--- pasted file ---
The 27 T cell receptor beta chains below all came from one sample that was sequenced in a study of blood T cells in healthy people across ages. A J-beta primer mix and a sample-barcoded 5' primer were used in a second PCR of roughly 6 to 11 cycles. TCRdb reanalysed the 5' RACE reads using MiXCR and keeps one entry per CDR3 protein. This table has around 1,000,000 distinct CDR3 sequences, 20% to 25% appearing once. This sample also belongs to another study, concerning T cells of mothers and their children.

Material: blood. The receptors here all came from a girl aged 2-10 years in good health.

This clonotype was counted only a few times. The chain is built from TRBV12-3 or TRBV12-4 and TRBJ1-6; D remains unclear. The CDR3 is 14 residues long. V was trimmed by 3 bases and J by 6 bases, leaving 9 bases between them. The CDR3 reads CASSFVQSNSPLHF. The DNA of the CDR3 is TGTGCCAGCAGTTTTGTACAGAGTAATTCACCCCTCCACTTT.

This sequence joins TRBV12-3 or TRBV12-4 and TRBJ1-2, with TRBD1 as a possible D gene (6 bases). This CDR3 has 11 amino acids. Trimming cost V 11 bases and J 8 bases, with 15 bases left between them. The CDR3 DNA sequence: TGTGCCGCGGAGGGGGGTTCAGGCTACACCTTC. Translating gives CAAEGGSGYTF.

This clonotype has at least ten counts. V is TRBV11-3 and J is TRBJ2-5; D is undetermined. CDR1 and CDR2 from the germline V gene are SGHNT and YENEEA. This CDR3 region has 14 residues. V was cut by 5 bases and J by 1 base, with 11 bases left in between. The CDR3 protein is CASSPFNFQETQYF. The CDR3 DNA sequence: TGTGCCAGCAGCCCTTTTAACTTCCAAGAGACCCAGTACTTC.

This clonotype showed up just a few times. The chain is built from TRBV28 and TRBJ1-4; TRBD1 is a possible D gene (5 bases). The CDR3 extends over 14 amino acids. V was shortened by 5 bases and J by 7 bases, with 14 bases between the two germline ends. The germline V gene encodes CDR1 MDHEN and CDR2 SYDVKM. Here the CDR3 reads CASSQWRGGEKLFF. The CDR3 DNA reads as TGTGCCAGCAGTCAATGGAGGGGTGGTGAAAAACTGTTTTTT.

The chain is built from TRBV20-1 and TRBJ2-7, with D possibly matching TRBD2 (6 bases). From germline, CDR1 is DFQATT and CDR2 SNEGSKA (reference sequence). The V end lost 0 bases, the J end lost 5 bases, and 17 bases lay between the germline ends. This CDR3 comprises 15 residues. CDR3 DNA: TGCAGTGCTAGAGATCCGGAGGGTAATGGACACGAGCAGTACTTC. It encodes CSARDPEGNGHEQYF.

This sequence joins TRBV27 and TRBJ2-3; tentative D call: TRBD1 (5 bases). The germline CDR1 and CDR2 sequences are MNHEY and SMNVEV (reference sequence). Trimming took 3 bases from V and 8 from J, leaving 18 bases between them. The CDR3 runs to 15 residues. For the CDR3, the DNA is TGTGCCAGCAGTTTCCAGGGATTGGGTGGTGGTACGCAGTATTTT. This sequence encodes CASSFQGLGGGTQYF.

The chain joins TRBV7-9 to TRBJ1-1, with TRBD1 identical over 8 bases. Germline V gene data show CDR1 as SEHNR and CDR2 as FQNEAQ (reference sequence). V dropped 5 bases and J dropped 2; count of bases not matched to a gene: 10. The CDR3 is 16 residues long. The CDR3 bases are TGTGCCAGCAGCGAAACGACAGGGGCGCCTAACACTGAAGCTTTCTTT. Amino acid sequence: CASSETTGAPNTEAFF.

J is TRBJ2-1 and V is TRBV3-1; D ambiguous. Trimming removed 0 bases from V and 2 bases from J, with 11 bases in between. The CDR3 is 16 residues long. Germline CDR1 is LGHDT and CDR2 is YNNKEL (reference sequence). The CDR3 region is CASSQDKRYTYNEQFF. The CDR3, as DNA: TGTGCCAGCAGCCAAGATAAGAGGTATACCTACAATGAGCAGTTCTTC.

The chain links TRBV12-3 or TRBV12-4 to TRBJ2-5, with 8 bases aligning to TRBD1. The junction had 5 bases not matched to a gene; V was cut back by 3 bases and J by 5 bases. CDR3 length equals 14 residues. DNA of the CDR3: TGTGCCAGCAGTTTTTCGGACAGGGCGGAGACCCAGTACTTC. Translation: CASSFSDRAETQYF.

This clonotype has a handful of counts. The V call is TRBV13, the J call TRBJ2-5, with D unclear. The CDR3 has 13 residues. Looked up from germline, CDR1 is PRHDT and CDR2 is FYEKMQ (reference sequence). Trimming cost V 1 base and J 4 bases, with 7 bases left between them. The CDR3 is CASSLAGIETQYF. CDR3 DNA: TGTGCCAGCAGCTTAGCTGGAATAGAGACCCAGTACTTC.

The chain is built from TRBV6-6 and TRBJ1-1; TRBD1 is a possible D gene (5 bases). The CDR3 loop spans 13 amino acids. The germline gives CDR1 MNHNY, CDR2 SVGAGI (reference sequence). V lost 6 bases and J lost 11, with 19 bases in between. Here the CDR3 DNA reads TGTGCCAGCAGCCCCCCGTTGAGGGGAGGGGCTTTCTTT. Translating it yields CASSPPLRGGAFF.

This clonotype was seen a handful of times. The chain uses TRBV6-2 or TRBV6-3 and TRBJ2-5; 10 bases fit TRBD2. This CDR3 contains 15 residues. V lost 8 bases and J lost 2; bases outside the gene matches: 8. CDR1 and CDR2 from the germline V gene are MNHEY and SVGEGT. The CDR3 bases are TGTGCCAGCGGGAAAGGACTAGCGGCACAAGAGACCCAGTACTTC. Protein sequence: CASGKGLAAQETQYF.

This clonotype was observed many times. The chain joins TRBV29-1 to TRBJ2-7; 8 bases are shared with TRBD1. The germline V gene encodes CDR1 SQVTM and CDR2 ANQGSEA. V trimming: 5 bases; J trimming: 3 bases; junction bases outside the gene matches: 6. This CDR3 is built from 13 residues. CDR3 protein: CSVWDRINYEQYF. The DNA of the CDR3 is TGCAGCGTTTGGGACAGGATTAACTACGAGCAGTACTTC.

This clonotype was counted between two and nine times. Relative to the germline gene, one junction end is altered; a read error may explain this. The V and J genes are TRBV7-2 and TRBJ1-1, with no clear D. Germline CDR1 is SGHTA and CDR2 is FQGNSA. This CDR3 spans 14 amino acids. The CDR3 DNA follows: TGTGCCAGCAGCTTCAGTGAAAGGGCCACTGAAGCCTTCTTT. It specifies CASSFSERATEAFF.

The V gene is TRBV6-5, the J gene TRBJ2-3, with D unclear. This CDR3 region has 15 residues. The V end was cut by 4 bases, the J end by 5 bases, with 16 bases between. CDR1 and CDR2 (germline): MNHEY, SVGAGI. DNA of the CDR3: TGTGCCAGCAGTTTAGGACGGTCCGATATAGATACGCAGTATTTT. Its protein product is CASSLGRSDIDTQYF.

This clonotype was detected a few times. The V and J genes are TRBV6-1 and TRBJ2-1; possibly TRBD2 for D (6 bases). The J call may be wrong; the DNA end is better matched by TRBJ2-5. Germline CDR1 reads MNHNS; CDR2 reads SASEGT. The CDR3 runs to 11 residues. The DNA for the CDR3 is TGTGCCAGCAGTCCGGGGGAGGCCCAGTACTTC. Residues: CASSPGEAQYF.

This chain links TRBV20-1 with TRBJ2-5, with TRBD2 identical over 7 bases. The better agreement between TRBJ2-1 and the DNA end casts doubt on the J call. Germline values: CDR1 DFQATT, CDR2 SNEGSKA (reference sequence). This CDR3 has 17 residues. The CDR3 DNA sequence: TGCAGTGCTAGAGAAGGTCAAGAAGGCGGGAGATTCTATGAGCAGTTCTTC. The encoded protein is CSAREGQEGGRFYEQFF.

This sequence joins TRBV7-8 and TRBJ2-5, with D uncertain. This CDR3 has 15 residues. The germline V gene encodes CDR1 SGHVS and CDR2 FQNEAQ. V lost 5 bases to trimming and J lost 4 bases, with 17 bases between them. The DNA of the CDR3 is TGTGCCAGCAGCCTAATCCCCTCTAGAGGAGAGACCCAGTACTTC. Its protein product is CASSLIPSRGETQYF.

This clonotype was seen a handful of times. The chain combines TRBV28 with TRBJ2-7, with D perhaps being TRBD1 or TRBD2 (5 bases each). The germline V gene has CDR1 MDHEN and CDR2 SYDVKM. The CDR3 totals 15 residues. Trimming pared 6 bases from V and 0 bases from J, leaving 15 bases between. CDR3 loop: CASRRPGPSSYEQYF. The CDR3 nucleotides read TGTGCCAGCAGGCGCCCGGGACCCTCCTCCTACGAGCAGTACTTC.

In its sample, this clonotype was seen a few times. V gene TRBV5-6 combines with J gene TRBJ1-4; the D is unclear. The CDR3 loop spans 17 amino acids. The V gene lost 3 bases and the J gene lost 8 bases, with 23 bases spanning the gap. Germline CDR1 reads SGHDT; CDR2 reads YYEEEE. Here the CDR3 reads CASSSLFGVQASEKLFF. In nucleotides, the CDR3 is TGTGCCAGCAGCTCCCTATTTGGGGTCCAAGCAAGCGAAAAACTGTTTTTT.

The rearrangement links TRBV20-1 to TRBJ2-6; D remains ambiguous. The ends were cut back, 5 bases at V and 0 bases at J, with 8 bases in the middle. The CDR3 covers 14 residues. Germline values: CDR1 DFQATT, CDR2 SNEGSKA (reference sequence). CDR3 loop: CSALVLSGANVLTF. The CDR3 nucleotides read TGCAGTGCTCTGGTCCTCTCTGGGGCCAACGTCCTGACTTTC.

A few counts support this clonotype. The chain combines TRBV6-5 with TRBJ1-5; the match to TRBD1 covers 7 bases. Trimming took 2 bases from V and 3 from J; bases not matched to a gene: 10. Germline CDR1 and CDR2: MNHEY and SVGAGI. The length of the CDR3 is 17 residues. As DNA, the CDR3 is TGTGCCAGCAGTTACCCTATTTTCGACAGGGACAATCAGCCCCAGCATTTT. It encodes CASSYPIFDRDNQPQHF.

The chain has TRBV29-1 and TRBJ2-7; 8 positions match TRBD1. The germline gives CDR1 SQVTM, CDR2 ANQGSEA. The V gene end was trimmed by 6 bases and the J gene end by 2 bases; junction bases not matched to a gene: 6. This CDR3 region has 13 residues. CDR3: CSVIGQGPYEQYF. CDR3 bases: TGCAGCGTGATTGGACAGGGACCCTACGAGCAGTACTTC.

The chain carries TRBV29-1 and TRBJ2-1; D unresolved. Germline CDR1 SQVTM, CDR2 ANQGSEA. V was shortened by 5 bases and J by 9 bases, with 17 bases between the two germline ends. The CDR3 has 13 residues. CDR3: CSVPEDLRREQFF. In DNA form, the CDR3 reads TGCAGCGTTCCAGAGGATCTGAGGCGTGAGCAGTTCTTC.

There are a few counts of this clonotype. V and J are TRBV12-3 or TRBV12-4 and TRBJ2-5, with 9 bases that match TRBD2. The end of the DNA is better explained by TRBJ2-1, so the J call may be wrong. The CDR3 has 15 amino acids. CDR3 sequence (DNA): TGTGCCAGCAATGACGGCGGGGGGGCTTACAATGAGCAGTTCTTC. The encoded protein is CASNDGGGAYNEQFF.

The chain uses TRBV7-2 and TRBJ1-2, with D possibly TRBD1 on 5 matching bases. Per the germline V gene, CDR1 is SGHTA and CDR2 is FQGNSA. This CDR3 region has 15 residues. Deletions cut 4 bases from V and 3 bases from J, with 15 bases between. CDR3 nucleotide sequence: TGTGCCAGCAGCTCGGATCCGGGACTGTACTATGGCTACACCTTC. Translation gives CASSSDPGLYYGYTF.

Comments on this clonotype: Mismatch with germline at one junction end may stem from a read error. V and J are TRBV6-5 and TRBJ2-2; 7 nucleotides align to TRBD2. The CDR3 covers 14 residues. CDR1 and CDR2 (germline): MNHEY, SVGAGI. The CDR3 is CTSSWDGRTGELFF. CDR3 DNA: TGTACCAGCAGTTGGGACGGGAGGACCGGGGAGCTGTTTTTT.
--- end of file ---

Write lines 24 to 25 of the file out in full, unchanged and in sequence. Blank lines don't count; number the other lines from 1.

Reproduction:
A few counts support this clonotype. The chain combines TRBV6-5 with TRBJ1-5; the match to TRBD1 covers 7 bases. Trimming took 2 bases from V and 3 from J; bases not matched to a gene: 10. Germline CDR1 and CDR2: MNHEY and SVGAGI. The length of the CDR3 is 17 residues. As DNA, the CDR3 is TGTGCCAGCAGTTACCCTATTTTCGACAGGGACAATCAGCCCCAGCATTTT. It encodes CASSYPIFDRDNQPQHF.

The chain has TRBV29-1 and TRBJ2-7; 8 positions match TRBD1. The germline gives CDR1 SQVTM, CDR2 ANQGSEA. The V gene end was trimmed by 6 bases and the J gene end by 2 bases; junction bases not matched to a gene: 6. This CDR3 region has 13 residues. CDR3: CSVIGQGPYEQYF. CDR3 bases: TGCAGCGTGATTGGACAGGGACCCTACGAGCAGTACTTC.